If some lady was able to get millions suing mcdonalds for hot coffee she spilled on herself, surely you had a case..

In 1992, 79-year-old Stella Liebeck bought a cup of takeout coffee at a McDonald's drive-thru in Albuquerque and spilled it on her lap. She sued McDonald's and a jury awarded her nearly $3 million in punitive damages for the burns she suffered

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Being part of any law suit against a big company is risky, and can become a full time job. You also generally need to show some sort of serious injury or substantial economic loss caused by their actions. A few days of feeling bad generally isn't going to be a big incentive for a law firm to take such a case pro bono. We've reported many such lawsuits against various restaurants, so it's clear that some people do go this route, but I'm too busy to go that direction.


Scott Adams

Celiac.com - Celiac Disease Board Moderator

Founder Celiac.com

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Aye! Discretion is the better part of valor. But your experience, Scott, makes me inclined to ask questions up front when I go to restaurants having gluten-free menu sections an/or to request the "gluten-free" food be cooked in clean and separate pots and pans.

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Hi Sam - 

While that's definitely a tough age, you have a wonderful opportunity to model speaking up and advocating for themselves and a head on approach to handling life's curve balls.  I agree that the big chain restaurants can be challenging (except PF Changs and Outback and places like that, and even they still make mistakes sometimes) - you'll find with many of the smaller ones, the sister of the uncle of the cook has Celiac, so they're careful.  I can't see how a dedicated gluten-free restaurant could be a risk, but besides that, here's a few recommendations - 

- Have everyone at the table eat only gluten free. Kids that age will stick their hands in everything

- Emphasize to the server that the need for gluten-free is a medical one, not a dietary choice, and ask if they can remind the kitchen to be careful about cross contamination.  I have a brief shpiel that I give, and we get it over with, and then I ask again when it arrives to be sure.  If you're nice, most servers will be nice back.  Tip well.

- Yes, with pasta and fried foods, even those marked gluten-free - you need to ask about separate water and dedicated fryers.  Soy sauce alone and in marinades can also be a problem.  I've even found it used on some of the meats in Mexican restaurants!  And unless you know for sure, don't eat gluten-free pizza in a regular pizza place, it's just not worth the risk.  Some of the fancy burger mini-chains are now getting good at gluten-free so consider that. 

I'm lucky enough to live in a city with a lot of good options, but elsewhere I rely on the Find Me Gluten Free app.  It's really helpful, especially the reviews.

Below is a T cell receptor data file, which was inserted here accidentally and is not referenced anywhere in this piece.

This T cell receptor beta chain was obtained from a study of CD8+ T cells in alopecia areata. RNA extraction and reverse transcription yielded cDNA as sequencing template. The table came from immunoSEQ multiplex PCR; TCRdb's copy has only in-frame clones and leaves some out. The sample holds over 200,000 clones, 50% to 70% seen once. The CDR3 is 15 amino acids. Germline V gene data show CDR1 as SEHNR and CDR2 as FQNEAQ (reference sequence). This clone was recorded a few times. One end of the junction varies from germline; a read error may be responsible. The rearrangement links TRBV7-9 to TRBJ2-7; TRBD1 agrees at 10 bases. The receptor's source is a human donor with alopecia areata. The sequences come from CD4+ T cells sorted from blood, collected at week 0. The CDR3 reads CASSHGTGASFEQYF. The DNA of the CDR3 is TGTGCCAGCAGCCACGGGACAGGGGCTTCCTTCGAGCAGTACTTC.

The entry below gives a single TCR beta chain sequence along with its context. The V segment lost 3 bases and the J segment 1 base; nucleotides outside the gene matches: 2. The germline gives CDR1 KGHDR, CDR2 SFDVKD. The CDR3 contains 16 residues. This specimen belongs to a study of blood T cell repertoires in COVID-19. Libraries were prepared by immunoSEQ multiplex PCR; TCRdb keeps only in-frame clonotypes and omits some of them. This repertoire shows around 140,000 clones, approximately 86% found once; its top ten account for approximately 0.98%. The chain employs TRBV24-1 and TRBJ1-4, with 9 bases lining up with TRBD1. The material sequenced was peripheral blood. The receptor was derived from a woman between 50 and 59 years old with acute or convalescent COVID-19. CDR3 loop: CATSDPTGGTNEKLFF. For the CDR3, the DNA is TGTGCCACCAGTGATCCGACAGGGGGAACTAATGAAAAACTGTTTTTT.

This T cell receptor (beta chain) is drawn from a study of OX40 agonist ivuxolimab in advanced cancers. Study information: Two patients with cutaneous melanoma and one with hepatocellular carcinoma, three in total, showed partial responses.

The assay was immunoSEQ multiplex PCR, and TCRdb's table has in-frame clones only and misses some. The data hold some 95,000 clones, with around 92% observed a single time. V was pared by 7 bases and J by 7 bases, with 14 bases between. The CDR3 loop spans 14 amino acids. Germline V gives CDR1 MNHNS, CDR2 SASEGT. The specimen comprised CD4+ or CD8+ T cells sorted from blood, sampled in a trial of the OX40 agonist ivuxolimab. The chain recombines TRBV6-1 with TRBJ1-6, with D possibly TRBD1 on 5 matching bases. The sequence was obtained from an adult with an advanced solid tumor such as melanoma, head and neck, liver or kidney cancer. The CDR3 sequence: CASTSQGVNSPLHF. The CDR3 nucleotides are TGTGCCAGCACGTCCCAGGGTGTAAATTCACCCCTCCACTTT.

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Thanks, Trents - 

One other thought, whenever I order eggs at a restaurant, I ask if they can make them in a separate pan, not on the flat griddle (I forget the name for it).  Hard to keep that clean.  For some reason, hotel eggs -- even if I watch them crack the eggs into the omelette pan and check out the spray they use -- always make me sick, though I don't think it's gluten - so I don't bother anymore.  Lots more tips on this site, so good luck!

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Thanks ever so much Nikki and everyone else for all the support and expert tips! (I am currently memorizing my very own restaurant spiel that could come in handy later 😊)

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Hard boiled eggs would be the safest, but not necessarily the most tasty.

Nikkie2777, funny you should mention that hotel eggs make you sick. I've noticed lately that eggs often give me a belly ache these days, even when I cook them myself at home. If I eat a small serving of eggs I'm okay but not so with a large serving. Same with some tree nuts and peanuts. I can eat a small serving without issue but larger amounts give me a belly ache. I never used to have a problem with these foods. Maybe it's celiac disease or maybe aging.

Edited by trents

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I agree with Red Robin and Chick Fil A! Chipotle also has a very strict allergy protocol (remove existing utensils and wipe down line, wash hands, new gloves, new utensils, pull cheese and lettuce from underneath/back) and has never given my husband any issues. We live in Scottsdale and are lucky enough to have a True Food Kitchen if you live near one or vacation near one they are also very safe...and healthy. And although it might not have much toddler food, PF Changs is also very strict and serves allergy meals on a special plate so that you can feel confident it's safe.

Lastly, you can put your zip code in at https://gffs.org/safe-spots/ to find some places that are Validated Gluten-Free Safe Spots by the Gluten-Free Food Service/GIG.